The Advisory Career

A Gender Gap: Women Aren't Buying The Selling Career

More than 60 percent of women—equivalent to a quarter of the U.S. population— do not consider sales as a career option

NEW YORK, N.Y., October 14, 2015 —The Guardian Life Insurance Company of America® (Guardian), one of the nation’s largest mutual life insurers, today announced findings from a new study focused on women and sales careers, and the gender imbalance that remains across industries despite considerable efforts by many companies over the past few decades.

Guardian’s Closing the Gender Gap in Sales study reveals that personal, cultural and industry barriers still exist for many women considering a career in sales today.

Sixty percent have not even considered a job in sales, and only 22 percent of women surveyed were even somewhat open to a career in sales.

A collision of expectations

Guardian’s study identifies five personal barriers that stifle women’s interest in sales careers, showing how social norms and women’s career expectations often collide:

  • Women choose humility over hubris
    Ultimately, women fear they don’t have the ego-driven personality they need to succeed in sales—77 percent say they’re not pushy enough for the job.
  • Women stifle their inner swagger
    Seventy-two percent say they can lead their team to success at work, however women rank being a leader 11th among their top traits.
  • Inertia feels safer than risk
    One in two women is most comfortable sticking to her routine. Women play it safe, which influences why they think sales isn’t for them and 57 percent don’t know what it would take to be successful in sales.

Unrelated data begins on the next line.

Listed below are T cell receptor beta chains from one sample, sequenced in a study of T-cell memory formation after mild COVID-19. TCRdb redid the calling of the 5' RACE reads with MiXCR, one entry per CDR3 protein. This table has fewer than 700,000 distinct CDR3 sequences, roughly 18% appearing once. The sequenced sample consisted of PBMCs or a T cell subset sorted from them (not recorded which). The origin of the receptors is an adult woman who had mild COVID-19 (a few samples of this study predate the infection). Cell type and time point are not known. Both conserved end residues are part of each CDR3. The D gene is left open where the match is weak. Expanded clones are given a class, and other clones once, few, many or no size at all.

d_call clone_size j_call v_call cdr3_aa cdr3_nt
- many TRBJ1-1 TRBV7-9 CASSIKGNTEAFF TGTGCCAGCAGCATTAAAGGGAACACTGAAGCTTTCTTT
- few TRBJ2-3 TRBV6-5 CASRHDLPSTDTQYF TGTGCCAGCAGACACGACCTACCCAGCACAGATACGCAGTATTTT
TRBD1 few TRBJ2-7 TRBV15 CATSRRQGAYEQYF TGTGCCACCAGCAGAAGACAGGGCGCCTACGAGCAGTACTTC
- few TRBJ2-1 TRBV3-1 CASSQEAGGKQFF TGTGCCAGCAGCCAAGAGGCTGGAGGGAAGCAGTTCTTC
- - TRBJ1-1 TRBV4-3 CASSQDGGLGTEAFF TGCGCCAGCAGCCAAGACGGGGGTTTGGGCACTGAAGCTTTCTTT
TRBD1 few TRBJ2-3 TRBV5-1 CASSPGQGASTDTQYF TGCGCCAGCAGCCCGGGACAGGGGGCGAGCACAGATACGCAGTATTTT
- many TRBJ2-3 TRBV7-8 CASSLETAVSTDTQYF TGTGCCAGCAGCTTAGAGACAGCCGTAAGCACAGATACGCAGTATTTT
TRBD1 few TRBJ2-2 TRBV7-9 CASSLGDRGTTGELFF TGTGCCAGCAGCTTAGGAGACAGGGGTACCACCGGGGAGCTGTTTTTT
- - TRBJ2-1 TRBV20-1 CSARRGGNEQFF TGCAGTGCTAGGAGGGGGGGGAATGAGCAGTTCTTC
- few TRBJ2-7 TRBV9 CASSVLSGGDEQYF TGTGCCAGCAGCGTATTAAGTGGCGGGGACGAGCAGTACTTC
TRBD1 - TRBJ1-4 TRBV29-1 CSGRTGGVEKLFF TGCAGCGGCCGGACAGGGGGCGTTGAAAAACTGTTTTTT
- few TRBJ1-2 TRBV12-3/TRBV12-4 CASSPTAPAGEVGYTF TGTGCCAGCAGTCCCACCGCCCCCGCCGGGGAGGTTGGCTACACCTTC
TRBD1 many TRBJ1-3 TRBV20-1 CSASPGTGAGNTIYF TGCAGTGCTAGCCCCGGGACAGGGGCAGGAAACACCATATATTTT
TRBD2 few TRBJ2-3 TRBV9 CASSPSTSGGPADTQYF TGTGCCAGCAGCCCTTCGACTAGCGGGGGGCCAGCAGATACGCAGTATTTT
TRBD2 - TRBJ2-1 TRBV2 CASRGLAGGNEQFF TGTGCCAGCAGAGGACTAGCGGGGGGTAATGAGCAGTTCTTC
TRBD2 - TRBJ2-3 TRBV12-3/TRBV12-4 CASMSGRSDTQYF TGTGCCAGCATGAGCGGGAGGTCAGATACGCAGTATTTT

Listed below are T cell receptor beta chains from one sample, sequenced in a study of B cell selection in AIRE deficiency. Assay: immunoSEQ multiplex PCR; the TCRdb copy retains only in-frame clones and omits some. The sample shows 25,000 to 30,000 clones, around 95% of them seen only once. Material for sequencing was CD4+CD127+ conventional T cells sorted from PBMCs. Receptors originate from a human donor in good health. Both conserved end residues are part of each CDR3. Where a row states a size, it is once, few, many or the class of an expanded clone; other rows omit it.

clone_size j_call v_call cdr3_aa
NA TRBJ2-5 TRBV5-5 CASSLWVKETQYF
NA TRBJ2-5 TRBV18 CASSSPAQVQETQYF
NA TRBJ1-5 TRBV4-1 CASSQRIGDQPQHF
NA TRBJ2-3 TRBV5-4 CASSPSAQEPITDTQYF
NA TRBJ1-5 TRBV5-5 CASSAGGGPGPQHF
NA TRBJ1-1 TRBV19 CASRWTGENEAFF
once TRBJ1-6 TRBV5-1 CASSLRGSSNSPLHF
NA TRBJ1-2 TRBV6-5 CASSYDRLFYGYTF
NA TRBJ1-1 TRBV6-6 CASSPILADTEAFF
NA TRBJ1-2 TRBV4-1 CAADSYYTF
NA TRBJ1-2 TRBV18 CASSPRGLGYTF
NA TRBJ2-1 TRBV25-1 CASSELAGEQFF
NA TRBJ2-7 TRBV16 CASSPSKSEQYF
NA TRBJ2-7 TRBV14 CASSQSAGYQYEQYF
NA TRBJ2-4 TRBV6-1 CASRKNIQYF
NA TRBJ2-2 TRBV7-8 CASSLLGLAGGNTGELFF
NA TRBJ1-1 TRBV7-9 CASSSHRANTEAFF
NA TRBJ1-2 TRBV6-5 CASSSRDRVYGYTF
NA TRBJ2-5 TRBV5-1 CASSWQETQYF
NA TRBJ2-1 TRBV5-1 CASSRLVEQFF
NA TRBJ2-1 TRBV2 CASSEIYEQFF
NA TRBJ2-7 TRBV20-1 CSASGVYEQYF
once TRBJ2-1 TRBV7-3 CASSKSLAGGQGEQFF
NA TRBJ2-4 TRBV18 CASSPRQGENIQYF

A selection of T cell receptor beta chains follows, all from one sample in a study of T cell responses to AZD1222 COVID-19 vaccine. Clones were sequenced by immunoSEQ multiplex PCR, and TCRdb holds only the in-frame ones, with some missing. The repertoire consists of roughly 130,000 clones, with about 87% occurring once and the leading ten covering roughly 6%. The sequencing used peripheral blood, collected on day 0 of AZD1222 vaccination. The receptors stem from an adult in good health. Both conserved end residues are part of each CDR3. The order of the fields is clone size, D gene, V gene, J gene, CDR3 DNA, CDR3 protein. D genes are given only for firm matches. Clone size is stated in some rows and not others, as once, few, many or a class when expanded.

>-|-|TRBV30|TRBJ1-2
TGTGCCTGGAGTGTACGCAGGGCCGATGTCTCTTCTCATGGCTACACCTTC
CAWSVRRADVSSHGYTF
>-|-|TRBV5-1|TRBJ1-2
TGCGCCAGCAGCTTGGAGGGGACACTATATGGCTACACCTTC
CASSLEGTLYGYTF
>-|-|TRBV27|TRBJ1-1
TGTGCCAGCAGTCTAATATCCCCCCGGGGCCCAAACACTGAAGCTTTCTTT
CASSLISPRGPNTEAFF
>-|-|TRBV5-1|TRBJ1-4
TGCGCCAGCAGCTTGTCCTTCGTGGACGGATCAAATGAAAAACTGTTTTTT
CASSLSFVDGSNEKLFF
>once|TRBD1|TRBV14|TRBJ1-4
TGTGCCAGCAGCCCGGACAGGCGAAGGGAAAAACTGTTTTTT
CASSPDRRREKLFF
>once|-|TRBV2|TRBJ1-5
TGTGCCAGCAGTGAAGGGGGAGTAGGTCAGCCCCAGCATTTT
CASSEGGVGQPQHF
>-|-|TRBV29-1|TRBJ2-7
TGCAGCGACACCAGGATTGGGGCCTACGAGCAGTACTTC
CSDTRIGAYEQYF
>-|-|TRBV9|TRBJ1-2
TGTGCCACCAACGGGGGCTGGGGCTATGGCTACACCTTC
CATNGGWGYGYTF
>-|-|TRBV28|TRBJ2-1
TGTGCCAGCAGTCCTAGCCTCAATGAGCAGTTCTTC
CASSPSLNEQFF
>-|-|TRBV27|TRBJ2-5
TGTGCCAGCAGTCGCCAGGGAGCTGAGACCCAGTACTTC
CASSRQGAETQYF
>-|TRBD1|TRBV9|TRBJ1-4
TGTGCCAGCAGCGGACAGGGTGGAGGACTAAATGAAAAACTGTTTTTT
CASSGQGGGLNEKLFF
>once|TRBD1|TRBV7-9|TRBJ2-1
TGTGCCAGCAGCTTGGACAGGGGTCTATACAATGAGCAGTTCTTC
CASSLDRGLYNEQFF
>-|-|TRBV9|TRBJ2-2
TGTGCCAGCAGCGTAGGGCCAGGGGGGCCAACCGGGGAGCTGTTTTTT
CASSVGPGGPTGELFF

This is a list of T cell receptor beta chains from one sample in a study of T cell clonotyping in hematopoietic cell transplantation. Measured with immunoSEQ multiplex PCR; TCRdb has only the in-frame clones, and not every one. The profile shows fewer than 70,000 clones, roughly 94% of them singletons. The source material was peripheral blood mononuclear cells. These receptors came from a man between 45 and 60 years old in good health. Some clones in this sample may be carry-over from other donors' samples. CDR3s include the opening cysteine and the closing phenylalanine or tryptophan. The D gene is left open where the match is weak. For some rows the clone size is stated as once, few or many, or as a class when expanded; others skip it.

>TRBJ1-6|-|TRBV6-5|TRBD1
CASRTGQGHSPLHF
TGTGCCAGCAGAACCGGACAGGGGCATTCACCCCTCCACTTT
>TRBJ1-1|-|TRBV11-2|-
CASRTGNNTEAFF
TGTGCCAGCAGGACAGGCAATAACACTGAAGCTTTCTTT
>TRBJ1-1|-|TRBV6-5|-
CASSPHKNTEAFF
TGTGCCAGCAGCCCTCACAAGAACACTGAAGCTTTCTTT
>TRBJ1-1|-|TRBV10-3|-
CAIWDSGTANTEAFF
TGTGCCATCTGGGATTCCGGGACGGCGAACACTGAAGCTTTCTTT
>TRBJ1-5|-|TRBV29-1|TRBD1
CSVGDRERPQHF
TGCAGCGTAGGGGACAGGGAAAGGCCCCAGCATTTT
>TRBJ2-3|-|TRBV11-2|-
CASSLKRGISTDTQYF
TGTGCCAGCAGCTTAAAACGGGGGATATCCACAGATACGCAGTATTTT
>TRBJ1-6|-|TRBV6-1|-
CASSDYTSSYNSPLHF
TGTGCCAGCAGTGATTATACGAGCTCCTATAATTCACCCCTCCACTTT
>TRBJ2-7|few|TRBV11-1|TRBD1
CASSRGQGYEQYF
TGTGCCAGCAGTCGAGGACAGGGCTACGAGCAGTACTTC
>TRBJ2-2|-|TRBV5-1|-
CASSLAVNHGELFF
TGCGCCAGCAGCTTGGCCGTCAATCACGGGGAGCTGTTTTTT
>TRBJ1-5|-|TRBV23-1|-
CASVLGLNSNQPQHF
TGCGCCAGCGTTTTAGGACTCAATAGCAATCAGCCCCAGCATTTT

• Women are navigating the workforce without a career map
    One in three women says she doesn’t have a leader to guide her along the way. Having a mentor or a roadmap to help navigate what to expect during a career change would provide many with a guide toward success.
  • Perfection equals pressure
    Eighty percent set the bar very high for themselves professionally. Seventy percent of respondents indicate that they’d always be stressed and under pressure in a sales job.
A lack of outreach and open dialogue about the way sales careers can look means women are unlikely to seek them out, regardless of industry

“Across industries, we need to help women overcome the cultural, personal and industry barriers in order to understand that, based on what they want in their careers—and in life—sales can be a great fit,” said Emily Viner, vice president of agency growth and development at Guardian.

“A lack of outreach and open dialogue about the way sales careers can look means women are unlikely to seek them out, regardless of industry. Many women are unaware that their functional and emotional needs can be met by what a sales career can offer.”

“At Guardian, we are committed to making a change, helping women connect the dots between the type of life they want and what a career in sales can offer,” said Viner. For women who have considered a sales position in the past, three-quarters of them would consider it in the future; suggesting women who have explored a sales opportunity saw it as a potentially rewarding, meaningful career.




About the Survey
Committed to recruiting, retaining and helping women succeed, Guardian commissioned Insight Strategy Group and embarked on a study in 2015 to learn why more women—especially Gen X and Millennial women—are not attracted to a financial advisor career. The goal was to better understand what this group of women was searching for in their careers at different life stages, how this may change over time, and how a career in sales may resonate with them. This research included one-on-one interviews, focus groups, and a quantitative survey that involved speaking with more than 2,000 individuals. The findings indicate a much bigger conversation that transcends industries and highlights how women are not sold on sales careers.
About Guardian
The Guardian Life Insurance Company of America (Guardian) is one of the nation’s largest mutual life insurers, with $6.8 billion in capital and $1.3 billion in operating income (before taxes and dividends to policyholders) in 2014. Founded in 1860, the company has paid dividends to policyholders every year since 1868. Its offerings range from life insurance, disability income insurance, annuities, and investments for individuals to workplace benefits, such as dental, vision, and 401(k) plans for businesses. The company has approximately 6,000 employees and a network of over 3,000 financial representatives in more than 70 agencies nationwide. For more information about Guardian, please visit